Real estate development is a profession that has an undeniable allure. Aside from the fact that some of the richest people in the country, including figures like Donald Bren, the Pritzker family and, yes, even Donald Trump have been primarily real estate developers, there is a certain built-in status enhancement that comes with being even a small-time real estate developer that simply isn’t seen in other fields.
Real estate developers are able to point to their completed works as tangible and highly visible additions to the community. Additionally, in the best real estate development projects, everyone walks away a big winner. Few things can be more exciting than buying or renting a highly desirable new home or an upscale office building or storefront. And the developers themselves can have six-figure paydays even on the smallest projects while the banks and investors that were brought in also make handsome returns. When everything goes off without a hitch, there are few careers that are more rewarding and inspiring than being involved in the completion of communally important real estate development projects.
But there’s an untold side.
Still, there is an untold side to real estate development that many people may not consider when thinking about getting involved in the industry. The biggest threats to any real estate development involve the risk of not being able to complete the project for one reason or another. And the most prominent threat to a project getting flat-out scrapped tends to be impediments thrown up by the government, local, state and federal.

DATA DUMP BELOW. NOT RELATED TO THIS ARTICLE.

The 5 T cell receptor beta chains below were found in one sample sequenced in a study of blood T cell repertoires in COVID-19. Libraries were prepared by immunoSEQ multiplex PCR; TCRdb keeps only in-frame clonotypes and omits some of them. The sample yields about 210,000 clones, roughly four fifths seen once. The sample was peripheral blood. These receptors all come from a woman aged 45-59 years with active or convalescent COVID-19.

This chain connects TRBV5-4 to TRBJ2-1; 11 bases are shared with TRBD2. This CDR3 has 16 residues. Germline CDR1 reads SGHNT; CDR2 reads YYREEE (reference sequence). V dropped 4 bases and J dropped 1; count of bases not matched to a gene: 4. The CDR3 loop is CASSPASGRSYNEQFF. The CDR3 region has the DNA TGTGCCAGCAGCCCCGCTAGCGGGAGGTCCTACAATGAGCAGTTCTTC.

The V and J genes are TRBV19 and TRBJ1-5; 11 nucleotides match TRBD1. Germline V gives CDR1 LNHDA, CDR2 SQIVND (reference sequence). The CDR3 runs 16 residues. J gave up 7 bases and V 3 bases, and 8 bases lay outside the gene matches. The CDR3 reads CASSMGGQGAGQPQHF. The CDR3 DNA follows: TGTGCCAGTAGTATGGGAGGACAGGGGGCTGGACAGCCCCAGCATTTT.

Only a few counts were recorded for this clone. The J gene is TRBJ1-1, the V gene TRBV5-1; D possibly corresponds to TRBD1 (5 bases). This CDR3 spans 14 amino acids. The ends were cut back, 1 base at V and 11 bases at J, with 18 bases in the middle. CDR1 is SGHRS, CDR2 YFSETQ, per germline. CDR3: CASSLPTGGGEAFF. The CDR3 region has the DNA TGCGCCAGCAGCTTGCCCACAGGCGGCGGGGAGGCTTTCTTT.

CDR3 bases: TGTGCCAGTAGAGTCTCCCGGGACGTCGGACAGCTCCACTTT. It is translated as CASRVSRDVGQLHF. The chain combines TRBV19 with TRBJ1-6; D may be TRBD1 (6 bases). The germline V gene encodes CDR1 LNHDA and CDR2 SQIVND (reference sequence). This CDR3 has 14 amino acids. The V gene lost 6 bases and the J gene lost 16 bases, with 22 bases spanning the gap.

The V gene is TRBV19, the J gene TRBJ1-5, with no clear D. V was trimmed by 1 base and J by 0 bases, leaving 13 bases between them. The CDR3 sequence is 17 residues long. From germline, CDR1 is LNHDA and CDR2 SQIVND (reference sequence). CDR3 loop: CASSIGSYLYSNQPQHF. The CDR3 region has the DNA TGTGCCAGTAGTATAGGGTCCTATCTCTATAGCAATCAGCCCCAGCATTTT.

In the blog linked above, a real estate developer managed to get all the way to the verge of sending in construction crews to start digging on the site, only to be stymied by an “entitlement issue”. This is a shockingly common issue for real estate developers. And although the blogger is careful not to mention exactly what the nature of the issue was, there is little doubt that it had to do with mandatory low-cost housing units being placed in the new development. It is likely that the local zoning commission had a quota to fill for low-cost housing units, usually tied to their city’s ability to get federal funding, and the developer-in-question’s project came up as the unlucky loser that would be required to shoehorn these units in. Unfortunately, for residential projects above a certain caliber, including Section 8 housing, zoning is a deal killer.
As a matter of practicality, this is a problem that is far likelier to occur in decades-long Democrat-ruled cities, such as Detroit, Chicago, Newark or St. Louis.